Here's Our Solution

Private clinic construction progress

Step 1 (underway)

Construct a state-of-the art, private clinic for Tanzanians and others who can afford premier medical care.

We’ve started building a profit-generating medical clinic that will have the capacity to handle 70,000 outpatient treatments per year. An active staff of 80 passionate professionals and a facility that includes operating theaters, a diagnostic centre, physiotherapy department, imaging centre, consultation office, pharmacy, optical shop and more will ensure Tanzanians have access to one of Africa’s premier clinics.

Operation room

Step 2

Equip the private clinic.

Purchase medical equipment (eg: x-ray machines) to do life changing diagnosis, operations and treatment year after year.

Mothers holding their babies waiting

Step 3

Identify an increased number of children who need immediate treatment but can’t afford it.

Our trained staff is already travelling from community to community, finding children in rural and remote areas in desperate need of treatment, increasing awareness about preventable and curable disabilities and changing attitudes toward people with life-long disabilities. Without steady and increased funding, we can’t reach all those waiting and in need of life-changing care.

Erwin and smiling child

Step 4

Use the clinic profits to provide free care for those who could not pay for it otherwise.

The profits from the private clinic will fund more surgeries, physiotherapy, occupational therapy, assistive devices and community support for children under five and families who otherwise could not afford it. The medical services offered to thousands of children each year will transform lives!

Progress Updates

Update 1: 10-26-2016
Update 2: 12-21-2016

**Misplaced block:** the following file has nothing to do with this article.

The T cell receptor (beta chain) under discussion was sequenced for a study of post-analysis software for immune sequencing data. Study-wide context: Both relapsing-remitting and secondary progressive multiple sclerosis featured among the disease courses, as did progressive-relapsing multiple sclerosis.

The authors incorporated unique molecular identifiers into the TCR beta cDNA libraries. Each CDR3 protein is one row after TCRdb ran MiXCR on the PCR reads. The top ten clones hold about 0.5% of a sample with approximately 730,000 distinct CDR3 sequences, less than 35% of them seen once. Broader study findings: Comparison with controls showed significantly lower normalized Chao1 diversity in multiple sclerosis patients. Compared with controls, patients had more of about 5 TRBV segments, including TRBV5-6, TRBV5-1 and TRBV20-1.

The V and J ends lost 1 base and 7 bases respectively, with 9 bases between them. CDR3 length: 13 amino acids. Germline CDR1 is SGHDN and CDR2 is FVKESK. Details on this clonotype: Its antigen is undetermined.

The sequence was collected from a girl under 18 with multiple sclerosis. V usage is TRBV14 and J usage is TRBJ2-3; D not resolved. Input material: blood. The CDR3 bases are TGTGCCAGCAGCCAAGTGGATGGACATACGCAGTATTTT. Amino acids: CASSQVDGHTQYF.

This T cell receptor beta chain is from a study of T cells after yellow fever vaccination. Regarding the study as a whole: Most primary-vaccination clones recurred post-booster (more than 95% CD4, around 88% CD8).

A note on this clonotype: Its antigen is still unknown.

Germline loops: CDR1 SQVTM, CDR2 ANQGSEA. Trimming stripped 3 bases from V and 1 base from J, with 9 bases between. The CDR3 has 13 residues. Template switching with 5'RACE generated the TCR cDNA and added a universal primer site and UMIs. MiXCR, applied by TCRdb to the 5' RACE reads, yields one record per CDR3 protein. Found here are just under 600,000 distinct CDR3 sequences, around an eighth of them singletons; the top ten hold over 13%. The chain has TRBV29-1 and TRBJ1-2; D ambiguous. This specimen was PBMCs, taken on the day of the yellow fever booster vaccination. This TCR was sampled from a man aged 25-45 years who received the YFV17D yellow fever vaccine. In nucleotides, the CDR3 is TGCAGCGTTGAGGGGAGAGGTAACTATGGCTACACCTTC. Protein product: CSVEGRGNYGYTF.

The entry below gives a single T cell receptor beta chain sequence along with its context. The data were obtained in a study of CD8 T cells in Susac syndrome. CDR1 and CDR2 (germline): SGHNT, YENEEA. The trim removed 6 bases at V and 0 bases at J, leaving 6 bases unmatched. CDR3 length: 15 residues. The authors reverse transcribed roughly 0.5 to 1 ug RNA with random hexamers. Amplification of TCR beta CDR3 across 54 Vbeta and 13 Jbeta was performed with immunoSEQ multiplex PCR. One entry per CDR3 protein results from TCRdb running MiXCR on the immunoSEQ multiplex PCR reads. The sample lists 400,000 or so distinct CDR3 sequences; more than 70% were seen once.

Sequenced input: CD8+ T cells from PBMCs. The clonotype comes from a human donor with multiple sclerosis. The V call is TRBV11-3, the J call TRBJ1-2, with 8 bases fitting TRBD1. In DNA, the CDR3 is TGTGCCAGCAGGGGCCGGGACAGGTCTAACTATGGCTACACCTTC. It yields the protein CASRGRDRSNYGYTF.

Update 3: 01-13-2017
Update 4: 01-16-2017
Update 5: 02-03-2017
Update 6: 03-10-2017
Update 7: 05-18-2017
Update 8: 06-23-2017
Update 9: 08-24-2017
Update 10: 10-05-2017
Update 11: 11-23-2017
Update 12: 12-18-2017

Compassionate Care Starts With Us

Tanzania is East Africa’s largest country with a population of 51 million. Between 3.5 and 6 million of these people, many of them children, suffer from some form of disability while also struggling with the pressure of overwhelming poverty. As in every country where we work, children here are the most marginalized and overlooked.

People with disabilities often live in severe poverty due to the challenge of finishing school and earning a steady income. They also face discrimination from their communities and additional challenges accessing health services, education and training.

Tanzania by the numbers

  • 51 million: the population
  • 3.5-6 million: the number of persons with disabilities
  • 10%: the percentage of children with disabilities in the poorest communities who go to school at all
  • In the poorest communities, children with disabilities die at up to 4Xs the rate of other children
  • 48%: the illiteracy rate of Tanzanians with a disability, compared to 25% among those without disabilities
  • 480 million: the amount of dollars the exclusion of people with disabilities from the workplace costs Tanzania every year